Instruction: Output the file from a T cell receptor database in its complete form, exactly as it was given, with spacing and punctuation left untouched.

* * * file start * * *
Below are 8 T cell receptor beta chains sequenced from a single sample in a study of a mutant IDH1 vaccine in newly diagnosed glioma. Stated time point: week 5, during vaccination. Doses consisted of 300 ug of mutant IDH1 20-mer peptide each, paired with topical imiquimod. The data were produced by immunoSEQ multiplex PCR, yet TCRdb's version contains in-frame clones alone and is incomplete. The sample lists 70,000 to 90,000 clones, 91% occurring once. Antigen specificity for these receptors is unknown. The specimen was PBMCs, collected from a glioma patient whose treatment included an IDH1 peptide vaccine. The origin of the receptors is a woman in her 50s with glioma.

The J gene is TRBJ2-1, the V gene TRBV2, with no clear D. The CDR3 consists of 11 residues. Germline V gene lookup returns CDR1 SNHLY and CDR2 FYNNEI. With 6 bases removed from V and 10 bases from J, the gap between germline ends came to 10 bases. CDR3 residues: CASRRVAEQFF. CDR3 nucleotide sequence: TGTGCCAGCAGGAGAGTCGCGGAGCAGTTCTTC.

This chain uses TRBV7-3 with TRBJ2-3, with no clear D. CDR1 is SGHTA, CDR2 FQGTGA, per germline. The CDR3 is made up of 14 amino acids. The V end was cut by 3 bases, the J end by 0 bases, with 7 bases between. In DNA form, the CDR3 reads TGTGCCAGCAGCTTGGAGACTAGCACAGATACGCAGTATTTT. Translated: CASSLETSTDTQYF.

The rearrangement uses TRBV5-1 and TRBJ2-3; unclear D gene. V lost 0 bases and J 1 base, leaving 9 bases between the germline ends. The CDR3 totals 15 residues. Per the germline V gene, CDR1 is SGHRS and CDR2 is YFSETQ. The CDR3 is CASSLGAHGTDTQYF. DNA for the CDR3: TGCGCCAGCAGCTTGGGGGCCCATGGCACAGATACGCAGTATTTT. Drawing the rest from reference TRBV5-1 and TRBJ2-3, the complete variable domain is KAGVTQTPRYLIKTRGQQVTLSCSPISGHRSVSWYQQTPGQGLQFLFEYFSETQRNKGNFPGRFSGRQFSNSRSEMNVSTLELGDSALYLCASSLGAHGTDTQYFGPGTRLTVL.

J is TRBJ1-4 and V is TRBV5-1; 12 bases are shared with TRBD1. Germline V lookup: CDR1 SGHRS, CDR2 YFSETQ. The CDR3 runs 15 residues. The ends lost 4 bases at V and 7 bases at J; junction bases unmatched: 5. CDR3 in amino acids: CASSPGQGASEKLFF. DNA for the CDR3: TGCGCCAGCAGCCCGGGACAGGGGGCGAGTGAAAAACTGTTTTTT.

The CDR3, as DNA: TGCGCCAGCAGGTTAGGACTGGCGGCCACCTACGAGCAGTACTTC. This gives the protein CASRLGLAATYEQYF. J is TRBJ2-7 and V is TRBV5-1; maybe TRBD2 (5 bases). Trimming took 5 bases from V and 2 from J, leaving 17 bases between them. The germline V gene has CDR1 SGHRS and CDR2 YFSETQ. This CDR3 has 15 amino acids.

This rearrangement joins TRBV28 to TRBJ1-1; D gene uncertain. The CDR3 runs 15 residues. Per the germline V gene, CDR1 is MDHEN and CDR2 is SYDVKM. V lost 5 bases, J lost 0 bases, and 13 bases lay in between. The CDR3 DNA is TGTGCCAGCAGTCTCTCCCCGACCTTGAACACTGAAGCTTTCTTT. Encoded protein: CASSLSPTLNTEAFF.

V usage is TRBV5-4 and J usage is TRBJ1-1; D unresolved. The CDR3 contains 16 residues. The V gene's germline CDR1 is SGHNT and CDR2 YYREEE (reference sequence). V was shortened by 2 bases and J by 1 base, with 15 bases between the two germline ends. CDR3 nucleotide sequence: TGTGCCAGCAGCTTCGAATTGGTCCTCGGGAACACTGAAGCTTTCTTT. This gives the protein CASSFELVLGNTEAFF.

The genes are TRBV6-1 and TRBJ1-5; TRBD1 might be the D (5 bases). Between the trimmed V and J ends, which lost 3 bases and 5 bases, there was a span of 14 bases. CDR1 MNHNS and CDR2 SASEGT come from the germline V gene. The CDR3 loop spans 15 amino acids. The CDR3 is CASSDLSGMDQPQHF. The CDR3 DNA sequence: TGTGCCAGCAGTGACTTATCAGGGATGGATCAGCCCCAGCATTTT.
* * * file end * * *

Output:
Below are 8 T cell receptor beta chains sequenced from a single sample in a study of a mutant IDH1 vaccine in newly diagnosed glioma. Stated time point: week 5, during vaccination. Doses consisted of 300 ug of mutant IDH1 20-mer peptide each, paired with topical imiquimod. The data were produced by immunoSEQ multiplex PCR, yet TCRdb's version contains in-frame clones alone and is incomplete. The sample lists 70,000 to 90,000 clones, 91% occurring once. Antigen specificity for these receptors is unknown. The specimen was PBMCs, collected from a glioma patient whose treatment included an IDH1 peptide vaccine. The origin of the receptors is a woman in her 50s with glioma.

The J gene is TRBJ2-1, the V gene TRBV2, with no clear D. The CDR3 consists of 11 residues. Germline V gene lookup returns CDR1 SNHLY and CDR2 FYNNEI. With 6 bases removed from V and 10 bases from J, the gap between germline ends came to 10 bases. CDR3 residues: CASRRVAEQFF. CDR3 nucleotide sequence: TGTGCCAGCAGGAGAGTCGCGGAGCAGTTCTTC.

This chain uses TRBV7-3 with TRBJ2-3, with no clear D. CDR1 is SGHTA, CDR2 FQGTGA, per germline. The CDR3 is made up of 14 amino acids. The V end was cut by 3 bases, the J end by 0 bases, with 7 bases between. In DNA form, the CDR3 reads TGTGCCAGCAGCTTGGAGACTAGCACAGATACGCAGTATTTT. Translated: CASSLETSTDTQYF.

The rearrangement uses TRBV5-1 and TRBJ2-3; unclear D gene. V lost 0 bases and J 1 base, leaving 9 bases between the germline ends. The CDR3 totals 15 residues. Per the germline V gene, CDR1 is SGHRS and CDR2 is YFSETQ. The CDR3 is CASSLGAHGTDTQYF. DNA for the CDR3: TGCGCCAGCAGCTTGGGGGCCCATGGCACAGATACGCAGTATTTT. Drawing the rest from reference TRBV5-1 and TRBJ2-3, the complete variable domain is KAGVTQTPRYLIKTRGQQVTLSCSPISGHRSVSWYQQTPGQGLQFLFEYFSETQRNKGNFPGRFSGRQFSNSRSEMNVSTLELGDSALYLCASSLGAHGTDTQYFGPGTRLTVL.

J is TRBJ1-4 and V is TRBV5-1; 12 bases are shared with TRBD1. Germline V lookup: CDR1 SGHRS, CDR2 YFSETQ. The CDR3 runs 15 residues. The ends lost 4 bases at V and 7 bases at J; junction bases unmatched: 5. CDR3 in amino acids: CASSPGQGASEKLFF. DNA for the CDR3: TGCGCCAGCAGCCCGGGACAGGGGGCGAGTGAAAAACTGTTTTTT.

The CDR3, as DNA: TGCGCCAGCAGGTTAGGACTGGCGGCCACCTACGAGCAGTACTTC. This gives the protein CASRLGLAATYEQYF. J is TRBJ2-7 and V is TRBV5-1; maybe TRBD2 (5 bases). Trimming took 5 bases from V and 2 from J, leaving 17 bases between them. The germline V gene has CDR1 SGHRS and CDR2 YFSETQ. This CDR3 has 15 amino acids.

This rearrangement joins TRBV28 to TRBJ1-1; D gene uncertain. The CDR3 runs 15 residues. Per the germline V gene, CDR1 is MDHEN and CDR2 is SYDVKM. V lost 5 bases, J lost 0 bases, and 13 bases lay in between. The CDR3 DNA is TGTGCCAGCAGTCTCTCCCCGACCTTGAACACTGAAGCTTTCTTT. Encoded protein: CASSLSPTLNTEAFF.

V usage is TRBV5-4 and J usage is TRBJ1-1; D unresolved. The CDR3 contains 16 residues. The V gene's germline CDR1 is SGHNT and CDR2 YYREEE (reference sequence). V was shortened by 2 bases and J by 1 base, with 15 bases between the two germline ends. CDR3 nucleotide sequence: TGTGCCAGCAGCTTCGAATTGGTCCTCGGGAACACTGAAGCTTTCTTT. This gives the protein CASSFELVLGNTEAFF.

The genes are TRBV6-1 and TRBJ1-5; TRBD1 might be the D (5 bases). Between the trimmed V and J ends, which lost 3 bases and 5 bases, there was a span of 14 bases. CDR1 MNHNS and CDR2 SASEGT come from the germline V gene. The CDR3 loop spans 15 amino acids. The CDR3 is CASSDLSGMDQPQHF. The CDR3 DNA sequence: TGTGCCAGCAGTGACTTATCAGGGATGGATCAGCCCCAGCATTTT.